The SaveBBC3 campaign has made a written submission to the BBC Trust’s consultation over BBC Three, claiming that the BBC’s proposals are a “face saving” exercise, slamming the Trust’s latest decision which ignored public opinion, and criticising the organisation for not doing more to stop the dismantling of the channel.
The campaigners claim that the BBC Trust’s June provisional decision to agree with the BBC’s plans to halve the content budget and move the channel off television went against the Trust’s own ICM telephone and the BBC’s GfK polling, the own original consultation of 23,000 responses, the BBC audience councils in England, Scotland and Northern Ireland, and the 300,000 names on the #SaveBBC3 petition. They believe the BBC Director General and BBC Trust chair ignoring public contradicts the claims that they wanted the public to have a greater say in the BBC decisions ahead of the Charter Renewal.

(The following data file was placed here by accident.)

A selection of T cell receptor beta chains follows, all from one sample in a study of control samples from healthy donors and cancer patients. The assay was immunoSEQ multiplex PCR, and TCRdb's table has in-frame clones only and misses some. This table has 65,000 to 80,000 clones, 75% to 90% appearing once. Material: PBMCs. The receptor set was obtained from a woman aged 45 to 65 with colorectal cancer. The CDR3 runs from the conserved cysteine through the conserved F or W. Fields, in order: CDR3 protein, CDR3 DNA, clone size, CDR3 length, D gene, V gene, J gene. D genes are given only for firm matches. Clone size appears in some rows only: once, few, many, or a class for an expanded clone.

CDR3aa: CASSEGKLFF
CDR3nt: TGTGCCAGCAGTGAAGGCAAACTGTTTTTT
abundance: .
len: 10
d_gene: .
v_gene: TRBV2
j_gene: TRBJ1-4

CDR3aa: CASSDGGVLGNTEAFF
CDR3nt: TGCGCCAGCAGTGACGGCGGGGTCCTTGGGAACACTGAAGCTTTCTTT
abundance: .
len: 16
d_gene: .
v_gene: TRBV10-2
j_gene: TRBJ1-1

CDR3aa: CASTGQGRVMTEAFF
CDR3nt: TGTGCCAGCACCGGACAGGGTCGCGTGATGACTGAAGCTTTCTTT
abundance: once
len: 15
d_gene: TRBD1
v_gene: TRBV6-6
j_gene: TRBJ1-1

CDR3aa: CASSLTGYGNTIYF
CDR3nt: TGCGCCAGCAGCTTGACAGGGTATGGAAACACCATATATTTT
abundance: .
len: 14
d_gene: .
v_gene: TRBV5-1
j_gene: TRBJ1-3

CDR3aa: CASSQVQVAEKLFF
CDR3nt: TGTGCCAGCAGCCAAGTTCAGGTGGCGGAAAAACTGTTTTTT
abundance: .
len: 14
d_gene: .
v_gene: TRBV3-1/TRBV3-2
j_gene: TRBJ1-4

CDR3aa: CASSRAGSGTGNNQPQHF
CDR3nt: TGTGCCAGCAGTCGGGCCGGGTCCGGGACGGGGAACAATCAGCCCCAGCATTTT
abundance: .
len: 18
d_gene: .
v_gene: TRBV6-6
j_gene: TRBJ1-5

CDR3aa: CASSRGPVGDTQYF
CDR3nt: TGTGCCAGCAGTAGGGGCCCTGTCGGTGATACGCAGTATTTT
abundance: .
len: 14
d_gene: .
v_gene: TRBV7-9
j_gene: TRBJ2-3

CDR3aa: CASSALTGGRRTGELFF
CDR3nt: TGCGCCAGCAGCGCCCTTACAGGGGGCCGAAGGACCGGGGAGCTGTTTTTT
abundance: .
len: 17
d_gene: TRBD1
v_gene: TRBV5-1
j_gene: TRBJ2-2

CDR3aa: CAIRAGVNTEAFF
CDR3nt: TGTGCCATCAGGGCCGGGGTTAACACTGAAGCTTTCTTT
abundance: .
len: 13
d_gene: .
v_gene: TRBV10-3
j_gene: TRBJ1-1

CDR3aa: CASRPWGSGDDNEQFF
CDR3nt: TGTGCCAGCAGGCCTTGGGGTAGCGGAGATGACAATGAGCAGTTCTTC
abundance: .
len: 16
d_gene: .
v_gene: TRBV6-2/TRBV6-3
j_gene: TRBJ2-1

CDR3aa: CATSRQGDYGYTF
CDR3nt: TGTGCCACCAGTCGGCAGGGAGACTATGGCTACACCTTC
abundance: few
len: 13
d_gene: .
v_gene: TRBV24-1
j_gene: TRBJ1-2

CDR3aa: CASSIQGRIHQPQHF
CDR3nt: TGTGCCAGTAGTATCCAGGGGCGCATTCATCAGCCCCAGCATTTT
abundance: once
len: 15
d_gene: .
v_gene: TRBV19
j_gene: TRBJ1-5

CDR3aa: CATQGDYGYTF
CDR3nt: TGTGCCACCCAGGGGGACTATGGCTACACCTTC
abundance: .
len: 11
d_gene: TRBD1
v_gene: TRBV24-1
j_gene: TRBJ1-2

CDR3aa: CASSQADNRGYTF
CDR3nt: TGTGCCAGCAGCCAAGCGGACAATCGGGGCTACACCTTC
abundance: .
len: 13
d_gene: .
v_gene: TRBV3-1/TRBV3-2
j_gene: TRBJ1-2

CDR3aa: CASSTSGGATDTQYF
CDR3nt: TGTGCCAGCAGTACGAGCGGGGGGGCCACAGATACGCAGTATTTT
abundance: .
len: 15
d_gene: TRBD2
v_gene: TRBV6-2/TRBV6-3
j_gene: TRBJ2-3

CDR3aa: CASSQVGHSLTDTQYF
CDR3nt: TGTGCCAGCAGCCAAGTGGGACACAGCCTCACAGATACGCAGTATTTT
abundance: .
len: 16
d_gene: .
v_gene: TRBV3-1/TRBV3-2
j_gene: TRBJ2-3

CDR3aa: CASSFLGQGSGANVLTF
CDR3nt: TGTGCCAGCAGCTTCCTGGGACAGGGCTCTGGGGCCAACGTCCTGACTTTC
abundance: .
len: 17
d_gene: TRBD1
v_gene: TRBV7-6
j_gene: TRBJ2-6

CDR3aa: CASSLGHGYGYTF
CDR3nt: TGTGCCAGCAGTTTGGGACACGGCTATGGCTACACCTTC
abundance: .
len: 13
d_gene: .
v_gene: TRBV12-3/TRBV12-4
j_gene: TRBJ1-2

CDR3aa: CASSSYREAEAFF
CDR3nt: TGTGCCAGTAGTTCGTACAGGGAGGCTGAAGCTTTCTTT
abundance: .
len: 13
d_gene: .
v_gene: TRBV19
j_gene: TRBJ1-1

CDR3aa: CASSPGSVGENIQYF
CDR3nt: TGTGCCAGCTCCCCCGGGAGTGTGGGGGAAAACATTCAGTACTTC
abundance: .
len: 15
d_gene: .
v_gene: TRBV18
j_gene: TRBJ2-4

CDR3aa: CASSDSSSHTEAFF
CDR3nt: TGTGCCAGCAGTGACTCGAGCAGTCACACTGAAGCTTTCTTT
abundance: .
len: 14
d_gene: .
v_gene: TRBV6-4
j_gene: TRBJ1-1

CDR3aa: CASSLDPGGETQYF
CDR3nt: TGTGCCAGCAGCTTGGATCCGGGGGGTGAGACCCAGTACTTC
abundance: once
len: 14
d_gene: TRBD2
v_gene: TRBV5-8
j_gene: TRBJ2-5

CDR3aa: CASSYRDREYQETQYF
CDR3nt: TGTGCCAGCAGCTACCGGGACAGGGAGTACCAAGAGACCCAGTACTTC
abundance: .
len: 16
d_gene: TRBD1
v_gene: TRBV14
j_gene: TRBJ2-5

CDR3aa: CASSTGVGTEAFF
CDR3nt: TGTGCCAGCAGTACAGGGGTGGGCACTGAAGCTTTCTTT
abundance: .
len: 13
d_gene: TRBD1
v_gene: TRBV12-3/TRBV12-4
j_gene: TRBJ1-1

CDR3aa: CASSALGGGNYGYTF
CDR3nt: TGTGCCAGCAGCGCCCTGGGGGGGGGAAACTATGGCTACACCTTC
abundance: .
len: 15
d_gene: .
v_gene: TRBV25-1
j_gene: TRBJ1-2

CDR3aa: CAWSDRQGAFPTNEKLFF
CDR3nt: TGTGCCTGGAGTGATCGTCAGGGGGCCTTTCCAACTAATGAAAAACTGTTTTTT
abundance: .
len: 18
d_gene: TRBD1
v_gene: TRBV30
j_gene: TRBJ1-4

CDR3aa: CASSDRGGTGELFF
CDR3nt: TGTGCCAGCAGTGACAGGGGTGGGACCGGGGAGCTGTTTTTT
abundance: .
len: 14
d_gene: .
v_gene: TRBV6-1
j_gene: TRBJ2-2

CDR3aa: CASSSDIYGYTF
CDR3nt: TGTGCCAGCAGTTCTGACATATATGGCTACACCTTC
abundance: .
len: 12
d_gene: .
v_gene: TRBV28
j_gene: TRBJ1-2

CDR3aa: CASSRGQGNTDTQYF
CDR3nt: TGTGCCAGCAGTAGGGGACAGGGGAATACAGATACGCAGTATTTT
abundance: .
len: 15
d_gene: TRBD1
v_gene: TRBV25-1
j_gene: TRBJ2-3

There is also concern that the package of changes the BBC is proposing will become a “face saving” exercise rather than a “cost saving” exercise because the BBC has not revealed what it will do with spare capacity earmarked for BBC1+1 and existing space for BBC Three and BBC Three HD, and because it is tripling advertising spend to an non-disclosed amount on advertising and branding the new online service, and creating online partnerships. The campaigners blame the rushed transition period of just 2.5 months as the reason the BBC is having to do this, and is calling on the BBC to disclose the full amount it will have to spend in advertising and to reveal what it plans to do with the spare space. The #SaveBBC3 campaign criticises the BBC and BBC Trust for not explaining the proposals better to the BBC Three audience, and for not promoting the consultation enough since it launched. It says almost 12,000 responses were sent through the SaveBBC3.com website because the original did not speak to the target audience who will be impacted by the plans.